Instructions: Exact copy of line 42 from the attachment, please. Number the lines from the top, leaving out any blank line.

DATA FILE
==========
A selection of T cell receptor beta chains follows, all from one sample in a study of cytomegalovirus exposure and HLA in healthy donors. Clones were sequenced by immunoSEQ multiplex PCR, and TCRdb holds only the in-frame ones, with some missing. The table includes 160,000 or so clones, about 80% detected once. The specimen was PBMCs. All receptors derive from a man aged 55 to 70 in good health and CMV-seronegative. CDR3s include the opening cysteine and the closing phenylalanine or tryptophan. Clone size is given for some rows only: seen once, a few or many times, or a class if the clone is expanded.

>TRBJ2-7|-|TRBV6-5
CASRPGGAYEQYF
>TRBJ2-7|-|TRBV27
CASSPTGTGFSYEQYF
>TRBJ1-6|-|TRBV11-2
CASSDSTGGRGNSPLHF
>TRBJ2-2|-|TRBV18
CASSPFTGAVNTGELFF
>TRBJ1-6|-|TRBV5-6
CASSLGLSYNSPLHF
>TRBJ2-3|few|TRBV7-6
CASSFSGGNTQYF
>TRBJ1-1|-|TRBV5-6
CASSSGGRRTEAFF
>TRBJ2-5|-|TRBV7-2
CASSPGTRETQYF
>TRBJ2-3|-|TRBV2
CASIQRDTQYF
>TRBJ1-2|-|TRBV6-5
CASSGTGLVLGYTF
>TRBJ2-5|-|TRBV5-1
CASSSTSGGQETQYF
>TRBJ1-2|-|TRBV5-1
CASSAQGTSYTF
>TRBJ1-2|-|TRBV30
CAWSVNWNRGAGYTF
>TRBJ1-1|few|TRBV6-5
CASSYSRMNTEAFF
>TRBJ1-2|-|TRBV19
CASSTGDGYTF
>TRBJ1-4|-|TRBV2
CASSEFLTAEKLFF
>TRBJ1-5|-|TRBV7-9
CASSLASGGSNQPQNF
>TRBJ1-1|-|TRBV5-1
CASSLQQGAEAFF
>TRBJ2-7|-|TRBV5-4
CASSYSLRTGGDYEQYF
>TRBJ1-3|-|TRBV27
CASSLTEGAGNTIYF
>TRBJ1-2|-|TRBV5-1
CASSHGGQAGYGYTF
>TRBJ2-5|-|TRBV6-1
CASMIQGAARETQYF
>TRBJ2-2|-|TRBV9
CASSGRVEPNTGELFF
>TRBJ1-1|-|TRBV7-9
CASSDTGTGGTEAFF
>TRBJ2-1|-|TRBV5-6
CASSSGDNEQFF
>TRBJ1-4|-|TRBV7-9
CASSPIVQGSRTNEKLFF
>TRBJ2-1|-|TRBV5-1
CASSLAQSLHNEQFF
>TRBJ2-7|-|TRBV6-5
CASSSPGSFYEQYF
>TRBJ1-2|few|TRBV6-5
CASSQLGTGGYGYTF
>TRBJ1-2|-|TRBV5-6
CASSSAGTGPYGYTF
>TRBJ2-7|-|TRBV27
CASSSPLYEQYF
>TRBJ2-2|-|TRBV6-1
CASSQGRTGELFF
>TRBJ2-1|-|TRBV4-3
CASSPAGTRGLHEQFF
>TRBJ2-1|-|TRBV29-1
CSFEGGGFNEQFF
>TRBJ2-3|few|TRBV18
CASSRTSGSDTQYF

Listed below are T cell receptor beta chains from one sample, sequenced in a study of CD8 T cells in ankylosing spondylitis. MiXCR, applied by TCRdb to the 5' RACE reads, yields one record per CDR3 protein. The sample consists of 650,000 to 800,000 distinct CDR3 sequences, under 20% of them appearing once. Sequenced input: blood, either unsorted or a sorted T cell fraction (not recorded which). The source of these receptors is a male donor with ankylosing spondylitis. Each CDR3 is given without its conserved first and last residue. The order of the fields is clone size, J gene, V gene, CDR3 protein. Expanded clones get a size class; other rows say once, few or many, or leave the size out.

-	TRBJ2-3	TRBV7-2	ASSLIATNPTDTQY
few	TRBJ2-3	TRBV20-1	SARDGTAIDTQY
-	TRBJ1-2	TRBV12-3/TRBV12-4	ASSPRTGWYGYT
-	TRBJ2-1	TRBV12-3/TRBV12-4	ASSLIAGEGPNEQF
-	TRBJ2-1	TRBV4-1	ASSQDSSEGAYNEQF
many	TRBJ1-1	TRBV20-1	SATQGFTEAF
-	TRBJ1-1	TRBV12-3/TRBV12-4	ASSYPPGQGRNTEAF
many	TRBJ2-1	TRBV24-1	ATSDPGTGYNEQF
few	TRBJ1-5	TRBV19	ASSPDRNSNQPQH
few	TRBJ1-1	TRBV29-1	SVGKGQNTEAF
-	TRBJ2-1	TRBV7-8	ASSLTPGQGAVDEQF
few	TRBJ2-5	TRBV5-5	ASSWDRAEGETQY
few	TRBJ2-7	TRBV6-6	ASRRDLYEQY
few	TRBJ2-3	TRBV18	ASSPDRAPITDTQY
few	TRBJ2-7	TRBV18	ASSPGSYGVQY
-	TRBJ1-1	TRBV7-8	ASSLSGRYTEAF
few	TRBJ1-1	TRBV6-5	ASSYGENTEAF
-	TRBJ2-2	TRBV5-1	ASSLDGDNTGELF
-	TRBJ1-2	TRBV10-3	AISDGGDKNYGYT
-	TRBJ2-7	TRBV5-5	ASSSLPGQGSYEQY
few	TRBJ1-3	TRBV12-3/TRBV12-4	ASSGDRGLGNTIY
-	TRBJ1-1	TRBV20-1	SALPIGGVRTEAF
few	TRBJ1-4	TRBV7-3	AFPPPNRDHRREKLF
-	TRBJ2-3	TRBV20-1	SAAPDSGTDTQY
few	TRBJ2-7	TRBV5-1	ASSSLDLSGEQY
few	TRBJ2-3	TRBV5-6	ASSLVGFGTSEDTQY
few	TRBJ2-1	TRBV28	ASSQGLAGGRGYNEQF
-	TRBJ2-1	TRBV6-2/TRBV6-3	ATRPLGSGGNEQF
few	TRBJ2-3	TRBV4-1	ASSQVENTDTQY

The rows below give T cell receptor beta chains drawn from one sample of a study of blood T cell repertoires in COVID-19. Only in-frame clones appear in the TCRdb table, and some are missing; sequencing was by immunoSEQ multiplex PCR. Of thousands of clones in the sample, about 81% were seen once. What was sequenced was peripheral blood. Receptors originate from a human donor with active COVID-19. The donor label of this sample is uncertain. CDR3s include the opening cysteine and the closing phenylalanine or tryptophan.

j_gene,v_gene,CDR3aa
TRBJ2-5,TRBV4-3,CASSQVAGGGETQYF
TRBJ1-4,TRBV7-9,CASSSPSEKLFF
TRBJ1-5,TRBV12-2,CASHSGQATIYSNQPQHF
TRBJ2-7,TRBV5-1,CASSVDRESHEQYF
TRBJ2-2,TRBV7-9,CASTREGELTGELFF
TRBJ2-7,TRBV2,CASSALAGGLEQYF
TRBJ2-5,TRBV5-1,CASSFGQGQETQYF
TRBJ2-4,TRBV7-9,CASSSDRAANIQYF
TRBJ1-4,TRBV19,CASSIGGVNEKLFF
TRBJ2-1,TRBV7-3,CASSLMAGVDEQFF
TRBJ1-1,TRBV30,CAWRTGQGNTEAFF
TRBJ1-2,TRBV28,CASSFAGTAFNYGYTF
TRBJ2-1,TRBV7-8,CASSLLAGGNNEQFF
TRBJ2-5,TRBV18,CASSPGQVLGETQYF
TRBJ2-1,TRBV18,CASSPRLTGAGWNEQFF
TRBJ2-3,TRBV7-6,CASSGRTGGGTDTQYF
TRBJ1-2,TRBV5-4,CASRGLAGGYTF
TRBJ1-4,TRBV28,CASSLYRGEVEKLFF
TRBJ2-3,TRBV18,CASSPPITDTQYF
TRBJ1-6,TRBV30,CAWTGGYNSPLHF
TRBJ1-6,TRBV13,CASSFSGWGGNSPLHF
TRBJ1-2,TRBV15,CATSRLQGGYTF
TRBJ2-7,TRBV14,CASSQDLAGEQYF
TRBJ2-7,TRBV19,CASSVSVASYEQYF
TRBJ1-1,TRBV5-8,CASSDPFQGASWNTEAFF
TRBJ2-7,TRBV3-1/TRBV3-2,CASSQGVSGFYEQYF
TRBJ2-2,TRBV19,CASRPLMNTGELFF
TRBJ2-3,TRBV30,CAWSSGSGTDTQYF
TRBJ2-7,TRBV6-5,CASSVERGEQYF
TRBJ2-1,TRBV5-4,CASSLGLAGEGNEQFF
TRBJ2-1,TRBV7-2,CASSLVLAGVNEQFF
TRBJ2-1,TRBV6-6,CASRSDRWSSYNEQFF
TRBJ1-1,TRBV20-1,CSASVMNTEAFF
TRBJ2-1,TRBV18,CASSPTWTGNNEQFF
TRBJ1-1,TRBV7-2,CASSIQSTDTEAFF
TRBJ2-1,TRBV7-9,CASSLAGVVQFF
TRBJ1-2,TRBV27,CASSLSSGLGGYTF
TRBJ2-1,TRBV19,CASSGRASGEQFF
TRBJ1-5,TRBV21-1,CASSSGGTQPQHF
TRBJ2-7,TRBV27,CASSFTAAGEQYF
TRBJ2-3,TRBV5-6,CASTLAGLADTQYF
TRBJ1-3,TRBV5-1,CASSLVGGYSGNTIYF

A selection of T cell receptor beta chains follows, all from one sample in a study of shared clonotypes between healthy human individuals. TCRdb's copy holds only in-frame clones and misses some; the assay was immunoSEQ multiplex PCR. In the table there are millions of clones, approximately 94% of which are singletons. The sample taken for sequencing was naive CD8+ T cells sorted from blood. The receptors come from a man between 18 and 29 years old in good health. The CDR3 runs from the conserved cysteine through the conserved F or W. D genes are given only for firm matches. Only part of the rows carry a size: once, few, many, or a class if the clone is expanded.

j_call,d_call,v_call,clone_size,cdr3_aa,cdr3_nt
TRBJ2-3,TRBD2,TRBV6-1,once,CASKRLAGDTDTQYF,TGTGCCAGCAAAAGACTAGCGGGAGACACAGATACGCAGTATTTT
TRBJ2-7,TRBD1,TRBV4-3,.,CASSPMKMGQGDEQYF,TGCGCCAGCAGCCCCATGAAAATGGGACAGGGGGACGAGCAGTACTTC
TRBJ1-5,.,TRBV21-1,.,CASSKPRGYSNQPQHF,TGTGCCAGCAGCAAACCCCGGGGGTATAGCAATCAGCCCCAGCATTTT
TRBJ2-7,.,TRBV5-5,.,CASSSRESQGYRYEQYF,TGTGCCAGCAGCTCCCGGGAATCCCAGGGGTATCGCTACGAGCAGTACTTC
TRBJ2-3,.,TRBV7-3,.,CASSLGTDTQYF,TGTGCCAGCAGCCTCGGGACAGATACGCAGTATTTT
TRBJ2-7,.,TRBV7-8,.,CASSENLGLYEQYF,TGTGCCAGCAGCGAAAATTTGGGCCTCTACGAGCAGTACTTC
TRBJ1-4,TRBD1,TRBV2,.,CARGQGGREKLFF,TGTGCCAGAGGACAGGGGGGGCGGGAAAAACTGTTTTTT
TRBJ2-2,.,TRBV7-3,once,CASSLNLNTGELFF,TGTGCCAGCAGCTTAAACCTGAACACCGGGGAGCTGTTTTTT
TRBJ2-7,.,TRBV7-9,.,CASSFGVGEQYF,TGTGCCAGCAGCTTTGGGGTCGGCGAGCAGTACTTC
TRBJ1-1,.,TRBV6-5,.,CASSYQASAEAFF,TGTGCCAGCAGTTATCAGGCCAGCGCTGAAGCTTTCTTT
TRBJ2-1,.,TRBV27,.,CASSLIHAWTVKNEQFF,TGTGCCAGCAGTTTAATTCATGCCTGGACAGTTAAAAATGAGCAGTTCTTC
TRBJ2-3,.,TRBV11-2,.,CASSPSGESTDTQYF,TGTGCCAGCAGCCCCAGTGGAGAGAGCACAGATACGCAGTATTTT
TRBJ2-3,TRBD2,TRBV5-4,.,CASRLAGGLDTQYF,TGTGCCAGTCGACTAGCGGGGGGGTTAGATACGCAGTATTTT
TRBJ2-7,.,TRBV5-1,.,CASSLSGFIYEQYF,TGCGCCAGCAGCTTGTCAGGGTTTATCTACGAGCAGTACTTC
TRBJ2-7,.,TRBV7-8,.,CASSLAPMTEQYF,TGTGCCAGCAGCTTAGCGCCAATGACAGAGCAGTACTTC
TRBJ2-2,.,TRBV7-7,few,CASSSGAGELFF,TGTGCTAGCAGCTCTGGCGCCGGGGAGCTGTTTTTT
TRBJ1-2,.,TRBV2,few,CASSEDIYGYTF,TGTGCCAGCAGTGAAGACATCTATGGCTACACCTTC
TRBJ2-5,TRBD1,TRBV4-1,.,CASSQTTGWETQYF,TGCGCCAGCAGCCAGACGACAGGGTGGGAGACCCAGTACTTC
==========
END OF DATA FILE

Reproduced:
>TRBJ1-2|-|TRBV5-1